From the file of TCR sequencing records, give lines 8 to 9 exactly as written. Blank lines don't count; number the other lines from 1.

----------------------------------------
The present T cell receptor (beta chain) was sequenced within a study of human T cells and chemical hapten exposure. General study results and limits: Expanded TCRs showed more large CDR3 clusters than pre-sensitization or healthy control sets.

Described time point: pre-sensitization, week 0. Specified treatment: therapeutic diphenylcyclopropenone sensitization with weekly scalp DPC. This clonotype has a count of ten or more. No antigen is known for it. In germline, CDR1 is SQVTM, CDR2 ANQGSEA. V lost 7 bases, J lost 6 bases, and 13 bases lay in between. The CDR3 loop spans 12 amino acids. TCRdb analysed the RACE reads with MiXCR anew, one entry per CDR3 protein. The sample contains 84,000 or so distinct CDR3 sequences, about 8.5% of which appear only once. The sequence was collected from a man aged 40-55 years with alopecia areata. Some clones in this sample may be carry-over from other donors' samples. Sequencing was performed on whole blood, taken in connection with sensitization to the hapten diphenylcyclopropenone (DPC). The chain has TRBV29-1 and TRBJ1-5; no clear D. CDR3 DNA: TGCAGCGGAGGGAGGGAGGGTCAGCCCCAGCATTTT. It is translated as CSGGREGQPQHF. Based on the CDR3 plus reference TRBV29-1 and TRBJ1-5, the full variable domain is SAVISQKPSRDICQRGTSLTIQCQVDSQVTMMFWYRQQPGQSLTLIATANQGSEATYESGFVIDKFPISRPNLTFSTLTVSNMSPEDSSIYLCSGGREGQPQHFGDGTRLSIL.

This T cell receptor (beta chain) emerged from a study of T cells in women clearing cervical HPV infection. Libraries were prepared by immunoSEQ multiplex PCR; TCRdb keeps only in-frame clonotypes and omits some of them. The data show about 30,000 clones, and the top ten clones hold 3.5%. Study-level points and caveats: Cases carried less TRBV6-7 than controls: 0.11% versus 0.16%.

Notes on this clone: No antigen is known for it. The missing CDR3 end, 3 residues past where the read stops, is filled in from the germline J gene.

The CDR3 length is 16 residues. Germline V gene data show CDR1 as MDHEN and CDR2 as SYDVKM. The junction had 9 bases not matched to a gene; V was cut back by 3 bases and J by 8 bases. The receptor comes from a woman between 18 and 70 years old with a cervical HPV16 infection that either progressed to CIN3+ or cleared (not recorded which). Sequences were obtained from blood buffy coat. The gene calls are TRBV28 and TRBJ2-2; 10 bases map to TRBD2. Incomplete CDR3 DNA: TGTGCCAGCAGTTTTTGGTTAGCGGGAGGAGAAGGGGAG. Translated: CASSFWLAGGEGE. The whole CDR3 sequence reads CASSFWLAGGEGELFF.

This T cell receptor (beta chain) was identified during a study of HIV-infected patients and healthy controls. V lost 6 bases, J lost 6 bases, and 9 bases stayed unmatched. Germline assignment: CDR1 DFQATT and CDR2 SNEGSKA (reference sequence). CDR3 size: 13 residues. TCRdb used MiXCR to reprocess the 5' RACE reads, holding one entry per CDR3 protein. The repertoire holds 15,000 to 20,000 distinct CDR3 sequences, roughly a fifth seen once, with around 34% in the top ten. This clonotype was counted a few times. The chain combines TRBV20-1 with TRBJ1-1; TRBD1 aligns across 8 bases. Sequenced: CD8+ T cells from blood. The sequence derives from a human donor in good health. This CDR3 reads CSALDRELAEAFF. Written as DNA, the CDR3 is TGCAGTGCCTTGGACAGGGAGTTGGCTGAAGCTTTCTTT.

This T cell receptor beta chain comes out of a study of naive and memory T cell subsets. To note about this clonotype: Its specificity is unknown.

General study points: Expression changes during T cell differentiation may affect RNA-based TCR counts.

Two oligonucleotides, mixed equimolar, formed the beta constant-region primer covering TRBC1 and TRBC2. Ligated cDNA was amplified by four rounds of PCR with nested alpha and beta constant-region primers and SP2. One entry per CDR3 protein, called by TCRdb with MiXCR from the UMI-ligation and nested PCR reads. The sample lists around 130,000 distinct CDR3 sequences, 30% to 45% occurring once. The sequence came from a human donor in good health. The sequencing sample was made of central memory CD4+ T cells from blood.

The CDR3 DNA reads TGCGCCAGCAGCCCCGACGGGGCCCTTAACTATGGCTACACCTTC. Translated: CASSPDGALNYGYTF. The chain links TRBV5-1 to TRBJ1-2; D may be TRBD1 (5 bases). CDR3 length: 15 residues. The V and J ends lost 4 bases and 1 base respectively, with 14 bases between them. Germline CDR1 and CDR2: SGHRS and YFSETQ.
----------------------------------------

General study points: Expression changes during T cell differentiation may affect RNA-based TCR counts.

Two oligonucleotides, mixed equimolar, formed the beta constant-region primer covering TRBC1 and TRBC2. Ligated cDNA was amplified by four rounds of PCR with nested alpha and beta constant-region primers and SP2. One entry per CDR3 protein, called by TCRdb with MiXCR from the UMI-ligation and nested PCR reads. The sample lists around 130,000 distinct CDR3 sequences, 30% to 45% occurring once. The sequence came from a human donor in good health. The sequencing sample was made of central memory CD4+ T cells from blood.